Irish election officials said on November 26 that Sinn Fein candidate Pearse Doherty had won a long-awaited by-election in Donegal with an overwhelming 40% of the vote.
The election was blocked for months before it was forced on Prime Minister Brian Cowen by the Irish courts.
Cowen faces a struggle to win votes on raising taxes and cutting spending when the 2011 budget is unveiled in parliament on December 7.
His task will be made no easier by the election of Doherty who is already committed to opposing the cuts and whose election has reduced Cowen's majority in the parliament to two.
Sinn Fein said that two of its TDs (members of parliament) had met representatives of the International Monetary Fund (IMF) on Thursday and told them “they are neither wanted nor needed in Ireland”.
The Green Party allies of the Cowen’s Fianna Fail party have announced that they are pulling out of the ruling coalition, but will stand by the coalition until the austerity measures are passed into law.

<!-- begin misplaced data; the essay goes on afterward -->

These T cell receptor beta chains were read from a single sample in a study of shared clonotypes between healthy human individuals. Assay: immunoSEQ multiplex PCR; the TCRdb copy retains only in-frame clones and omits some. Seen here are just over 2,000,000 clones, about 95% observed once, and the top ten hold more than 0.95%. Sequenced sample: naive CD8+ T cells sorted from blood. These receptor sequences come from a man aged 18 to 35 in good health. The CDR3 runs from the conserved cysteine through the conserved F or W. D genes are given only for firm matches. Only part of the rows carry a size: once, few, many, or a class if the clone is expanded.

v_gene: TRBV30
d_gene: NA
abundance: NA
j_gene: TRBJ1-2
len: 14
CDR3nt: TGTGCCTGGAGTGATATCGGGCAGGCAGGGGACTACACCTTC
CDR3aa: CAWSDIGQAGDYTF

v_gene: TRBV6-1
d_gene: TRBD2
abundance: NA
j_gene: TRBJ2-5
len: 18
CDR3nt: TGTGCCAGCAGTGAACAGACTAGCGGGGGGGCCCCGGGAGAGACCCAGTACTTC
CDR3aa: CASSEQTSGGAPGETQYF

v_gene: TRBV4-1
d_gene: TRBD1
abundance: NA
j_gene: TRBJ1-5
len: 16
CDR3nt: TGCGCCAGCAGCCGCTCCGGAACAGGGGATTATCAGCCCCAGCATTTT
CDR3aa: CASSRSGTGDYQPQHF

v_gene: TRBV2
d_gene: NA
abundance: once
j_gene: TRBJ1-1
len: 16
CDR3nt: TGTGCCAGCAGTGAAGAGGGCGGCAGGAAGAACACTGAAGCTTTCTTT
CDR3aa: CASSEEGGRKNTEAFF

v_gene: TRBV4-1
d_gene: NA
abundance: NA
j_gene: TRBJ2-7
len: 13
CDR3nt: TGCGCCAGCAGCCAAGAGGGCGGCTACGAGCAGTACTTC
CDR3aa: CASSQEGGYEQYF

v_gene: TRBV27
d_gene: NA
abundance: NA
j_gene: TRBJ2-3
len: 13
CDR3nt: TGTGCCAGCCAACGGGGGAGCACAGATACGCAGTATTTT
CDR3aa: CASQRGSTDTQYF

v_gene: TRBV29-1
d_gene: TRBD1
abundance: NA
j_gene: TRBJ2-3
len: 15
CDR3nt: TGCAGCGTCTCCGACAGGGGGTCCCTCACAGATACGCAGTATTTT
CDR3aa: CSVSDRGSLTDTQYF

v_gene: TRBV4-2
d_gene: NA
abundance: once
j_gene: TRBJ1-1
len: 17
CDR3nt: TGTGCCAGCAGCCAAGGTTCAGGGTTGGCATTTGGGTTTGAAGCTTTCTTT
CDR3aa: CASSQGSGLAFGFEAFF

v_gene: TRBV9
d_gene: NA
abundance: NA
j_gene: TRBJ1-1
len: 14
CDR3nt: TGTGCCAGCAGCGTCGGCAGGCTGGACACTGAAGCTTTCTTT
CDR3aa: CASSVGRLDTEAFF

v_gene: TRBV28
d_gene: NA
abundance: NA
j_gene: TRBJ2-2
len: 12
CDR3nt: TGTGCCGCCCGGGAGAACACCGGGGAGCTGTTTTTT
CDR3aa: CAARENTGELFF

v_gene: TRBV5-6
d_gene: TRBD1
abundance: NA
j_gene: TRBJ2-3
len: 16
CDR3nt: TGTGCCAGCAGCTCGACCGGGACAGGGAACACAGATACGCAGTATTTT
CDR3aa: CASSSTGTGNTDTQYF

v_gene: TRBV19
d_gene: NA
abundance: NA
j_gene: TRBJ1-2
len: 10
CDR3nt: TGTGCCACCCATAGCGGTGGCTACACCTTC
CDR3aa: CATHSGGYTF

Fears that Fianna Fail may not be able to hold the line were reflected on the markets on November 25 as yields on Ireland's bonds reached a new euro-era high.
Speculators keep dumping the nation's debt securities and Irish bank shares are falling again in expectation that they face even greater state ownership.
The negative market trends were sparked by reports that an international bailout loan for Ireland could include an effort to make Ireland's senior bondholders — chiefly foreign banks — swallow losses in the country's debt-crippled banks.
The Irish Times said that an agreement on an €85 billion International Monetary Fund-European Union loan could be announced on November 28, just a week after Ireland formally applied for financial rescue.
[Abridged from Morning Star.]